The Experimental Folk Sisters Premiere A Psychedelic Fantasy
A furry beast cavorts on the shoreline as Hawaii becomes a psychotropic paradise after being given the CocoRosie treatment in the band's newest video release. Filmed by Mike Basich in the island state, “After the Afterlife” is taken from the forthcoming album Tales of a Grasswidow. “It was exciting to be given so much creative space when working with CocoRosie,” he says. “It was a special project filming it in a place where the girls grew up in their younger years; adventuring through nature, dreaming of other lives in the land of Hawaii.” Since their debut release La maison de mon rêve in 2004, sisters Bianca (“Coco”) and Sierra (“Rosie”) Casady have forged their own freaky following, using rare instruments and far-out vocals to pioneer a free-spirited brand of folk that has led to collaborations with such artists as Antony Hegarty and Devendra Banhart. The pair have also provided soundtracks for Escada and Prada campaigns, lending the track “Trembled Blossoms” for the latter’s spring/summer 2008 animated short, and are currently preparing a project with acclaimed American theatre director Robert Wilson on a production of Peter Pan by the Berliner Ensemble. Through their music and various projects, the siblings are also committed to the global feminist fight, as Bianca relayed to NOWNESS.
Why is it important to attack patriarchy through your music?
Bianca Casady: Patriarchy is over. This is my slogan of hope. We must project optimistic images. I don’t want to see popes and presidents and warlords any more. Most of all, I am tired of the male image of God. We are from the earth, she is our mother; we must protect her.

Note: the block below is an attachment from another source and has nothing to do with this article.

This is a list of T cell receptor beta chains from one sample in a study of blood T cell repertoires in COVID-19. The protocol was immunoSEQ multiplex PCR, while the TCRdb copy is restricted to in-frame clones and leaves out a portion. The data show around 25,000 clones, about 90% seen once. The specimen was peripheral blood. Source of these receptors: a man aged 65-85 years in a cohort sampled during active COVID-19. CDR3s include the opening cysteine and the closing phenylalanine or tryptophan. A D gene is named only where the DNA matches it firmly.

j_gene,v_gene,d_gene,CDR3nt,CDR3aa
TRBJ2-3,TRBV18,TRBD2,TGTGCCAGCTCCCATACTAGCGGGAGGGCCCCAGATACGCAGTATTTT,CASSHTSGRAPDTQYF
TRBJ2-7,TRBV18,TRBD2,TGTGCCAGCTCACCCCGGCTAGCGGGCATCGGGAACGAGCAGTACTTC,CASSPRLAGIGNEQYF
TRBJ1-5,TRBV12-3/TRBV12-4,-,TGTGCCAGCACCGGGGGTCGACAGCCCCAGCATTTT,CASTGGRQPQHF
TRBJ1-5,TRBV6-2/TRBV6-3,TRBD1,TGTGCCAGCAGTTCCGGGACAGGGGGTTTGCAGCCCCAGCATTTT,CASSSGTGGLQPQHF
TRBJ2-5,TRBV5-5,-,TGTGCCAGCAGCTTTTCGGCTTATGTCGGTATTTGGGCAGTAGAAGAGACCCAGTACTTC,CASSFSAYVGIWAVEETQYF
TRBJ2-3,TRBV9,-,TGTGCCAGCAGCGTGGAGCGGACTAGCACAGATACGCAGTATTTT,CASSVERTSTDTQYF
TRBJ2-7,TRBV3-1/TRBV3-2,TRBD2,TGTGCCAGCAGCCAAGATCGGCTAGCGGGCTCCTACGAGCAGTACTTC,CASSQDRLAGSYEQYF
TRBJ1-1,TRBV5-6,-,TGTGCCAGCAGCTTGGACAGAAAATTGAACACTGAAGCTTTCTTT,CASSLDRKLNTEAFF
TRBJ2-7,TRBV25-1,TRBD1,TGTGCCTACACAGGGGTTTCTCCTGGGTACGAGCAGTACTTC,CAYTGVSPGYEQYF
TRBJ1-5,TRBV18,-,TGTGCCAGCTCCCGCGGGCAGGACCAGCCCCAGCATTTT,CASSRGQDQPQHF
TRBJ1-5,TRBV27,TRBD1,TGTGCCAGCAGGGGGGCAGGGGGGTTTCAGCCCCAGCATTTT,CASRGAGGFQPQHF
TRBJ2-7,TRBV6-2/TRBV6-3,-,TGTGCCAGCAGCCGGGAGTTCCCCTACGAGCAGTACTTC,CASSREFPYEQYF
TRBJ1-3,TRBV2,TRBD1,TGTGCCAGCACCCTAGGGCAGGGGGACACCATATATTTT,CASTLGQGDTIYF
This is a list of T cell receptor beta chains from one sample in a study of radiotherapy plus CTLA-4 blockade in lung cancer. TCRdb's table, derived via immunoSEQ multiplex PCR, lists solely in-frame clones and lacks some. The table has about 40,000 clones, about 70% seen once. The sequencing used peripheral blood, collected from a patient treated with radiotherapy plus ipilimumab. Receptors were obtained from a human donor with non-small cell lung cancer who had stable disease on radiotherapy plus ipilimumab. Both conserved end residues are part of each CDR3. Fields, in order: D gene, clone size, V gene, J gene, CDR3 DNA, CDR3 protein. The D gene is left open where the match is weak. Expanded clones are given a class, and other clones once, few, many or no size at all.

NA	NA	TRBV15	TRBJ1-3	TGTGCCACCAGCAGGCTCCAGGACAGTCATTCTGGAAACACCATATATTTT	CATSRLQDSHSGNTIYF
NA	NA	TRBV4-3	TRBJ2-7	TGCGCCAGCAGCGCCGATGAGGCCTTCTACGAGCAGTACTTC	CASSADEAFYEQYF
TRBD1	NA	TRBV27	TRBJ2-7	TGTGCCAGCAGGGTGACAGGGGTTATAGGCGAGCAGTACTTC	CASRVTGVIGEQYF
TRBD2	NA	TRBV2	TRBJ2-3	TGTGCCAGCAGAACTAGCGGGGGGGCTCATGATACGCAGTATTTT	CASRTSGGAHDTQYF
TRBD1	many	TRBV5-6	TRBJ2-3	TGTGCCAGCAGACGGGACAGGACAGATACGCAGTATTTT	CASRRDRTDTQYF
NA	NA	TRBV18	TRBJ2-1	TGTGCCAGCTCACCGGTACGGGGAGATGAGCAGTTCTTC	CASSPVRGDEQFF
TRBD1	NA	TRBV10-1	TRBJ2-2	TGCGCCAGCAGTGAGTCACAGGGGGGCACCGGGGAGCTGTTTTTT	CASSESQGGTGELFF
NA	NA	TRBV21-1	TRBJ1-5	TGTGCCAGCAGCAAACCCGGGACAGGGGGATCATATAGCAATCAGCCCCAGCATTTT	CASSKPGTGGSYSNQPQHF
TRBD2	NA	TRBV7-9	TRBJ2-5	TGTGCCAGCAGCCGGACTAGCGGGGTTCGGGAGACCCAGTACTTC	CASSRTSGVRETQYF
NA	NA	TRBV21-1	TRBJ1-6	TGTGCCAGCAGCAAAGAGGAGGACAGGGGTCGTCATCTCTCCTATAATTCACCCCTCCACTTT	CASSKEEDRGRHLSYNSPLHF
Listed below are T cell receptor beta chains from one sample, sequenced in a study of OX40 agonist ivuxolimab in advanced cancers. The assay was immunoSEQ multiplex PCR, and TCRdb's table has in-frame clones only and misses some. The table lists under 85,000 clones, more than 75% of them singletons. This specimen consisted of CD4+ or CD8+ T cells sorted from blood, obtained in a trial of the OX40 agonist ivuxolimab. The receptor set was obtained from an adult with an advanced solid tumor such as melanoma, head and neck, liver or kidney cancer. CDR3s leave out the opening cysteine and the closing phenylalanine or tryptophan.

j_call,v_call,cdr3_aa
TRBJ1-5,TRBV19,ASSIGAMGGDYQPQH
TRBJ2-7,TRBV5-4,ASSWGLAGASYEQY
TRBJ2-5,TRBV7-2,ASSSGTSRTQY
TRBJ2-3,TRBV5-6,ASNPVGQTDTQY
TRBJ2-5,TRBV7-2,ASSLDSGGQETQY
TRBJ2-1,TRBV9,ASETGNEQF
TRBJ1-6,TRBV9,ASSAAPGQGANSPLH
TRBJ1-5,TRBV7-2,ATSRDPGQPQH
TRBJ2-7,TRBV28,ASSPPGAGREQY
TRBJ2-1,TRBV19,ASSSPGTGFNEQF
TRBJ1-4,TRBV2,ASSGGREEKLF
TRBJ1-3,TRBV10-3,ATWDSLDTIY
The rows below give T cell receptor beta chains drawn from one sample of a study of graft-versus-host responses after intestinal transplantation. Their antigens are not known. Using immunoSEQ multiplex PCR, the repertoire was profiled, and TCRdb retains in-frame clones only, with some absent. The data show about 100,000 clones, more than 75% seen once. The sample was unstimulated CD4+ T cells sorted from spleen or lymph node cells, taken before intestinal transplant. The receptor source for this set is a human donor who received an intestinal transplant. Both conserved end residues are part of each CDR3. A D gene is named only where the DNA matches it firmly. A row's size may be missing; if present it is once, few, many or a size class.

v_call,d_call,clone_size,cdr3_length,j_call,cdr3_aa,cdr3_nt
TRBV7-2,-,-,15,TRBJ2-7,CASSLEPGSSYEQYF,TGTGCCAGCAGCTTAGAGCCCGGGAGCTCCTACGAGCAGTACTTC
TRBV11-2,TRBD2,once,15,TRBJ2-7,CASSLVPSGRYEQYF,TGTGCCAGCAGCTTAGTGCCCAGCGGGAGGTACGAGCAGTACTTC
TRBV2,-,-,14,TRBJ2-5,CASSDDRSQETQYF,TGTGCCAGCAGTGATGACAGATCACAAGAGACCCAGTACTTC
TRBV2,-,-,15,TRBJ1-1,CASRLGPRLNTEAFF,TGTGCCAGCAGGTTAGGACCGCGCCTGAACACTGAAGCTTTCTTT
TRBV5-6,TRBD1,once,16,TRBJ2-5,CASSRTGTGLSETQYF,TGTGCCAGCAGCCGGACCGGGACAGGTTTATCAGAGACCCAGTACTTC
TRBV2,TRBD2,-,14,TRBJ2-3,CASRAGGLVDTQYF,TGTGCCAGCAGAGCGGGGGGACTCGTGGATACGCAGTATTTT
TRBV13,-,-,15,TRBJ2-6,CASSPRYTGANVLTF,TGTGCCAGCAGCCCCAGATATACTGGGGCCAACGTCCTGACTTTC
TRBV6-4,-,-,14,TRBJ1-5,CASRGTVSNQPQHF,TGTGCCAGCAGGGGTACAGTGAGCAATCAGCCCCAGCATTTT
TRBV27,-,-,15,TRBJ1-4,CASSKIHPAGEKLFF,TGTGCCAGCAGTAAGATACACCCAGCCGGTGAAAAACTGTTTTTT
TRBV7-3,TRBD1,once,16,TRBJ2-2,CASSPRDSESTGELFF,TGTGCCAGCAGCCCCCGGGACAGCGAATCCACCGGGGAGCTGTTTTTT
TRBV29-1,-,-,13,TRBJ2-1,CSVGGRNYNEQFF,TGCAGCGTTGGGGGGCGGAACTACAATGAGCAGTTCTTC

Can you tell us more about your Future Feminism project?
BC: Burning dialogues about a desperate need for a revitalization of feminism and concern for the planet quickly turned into planned meetings between us, Antony Hegarty, Kembra Pfahler and Johanna Constantine. We are working on a book as well as an art exhibition for next fall.
Are you hopeful for the future?
BC: We are bursting with optimism. I feel there is currently a global awakening to the realization that we have been comfortable in a social prison for thousands of years. Women and men are oppressed by patriarchal views, systems and religions that despise women, who have hijacked her power of creation and called her a whore. Wherever we can we must resist and reinvent. There will not be an invitation for women to take the seat of power—we must just take it.
Malcolm Venville's Crusade to Pose a Single Question to the Illustrious Designer at His Alpine Exhibition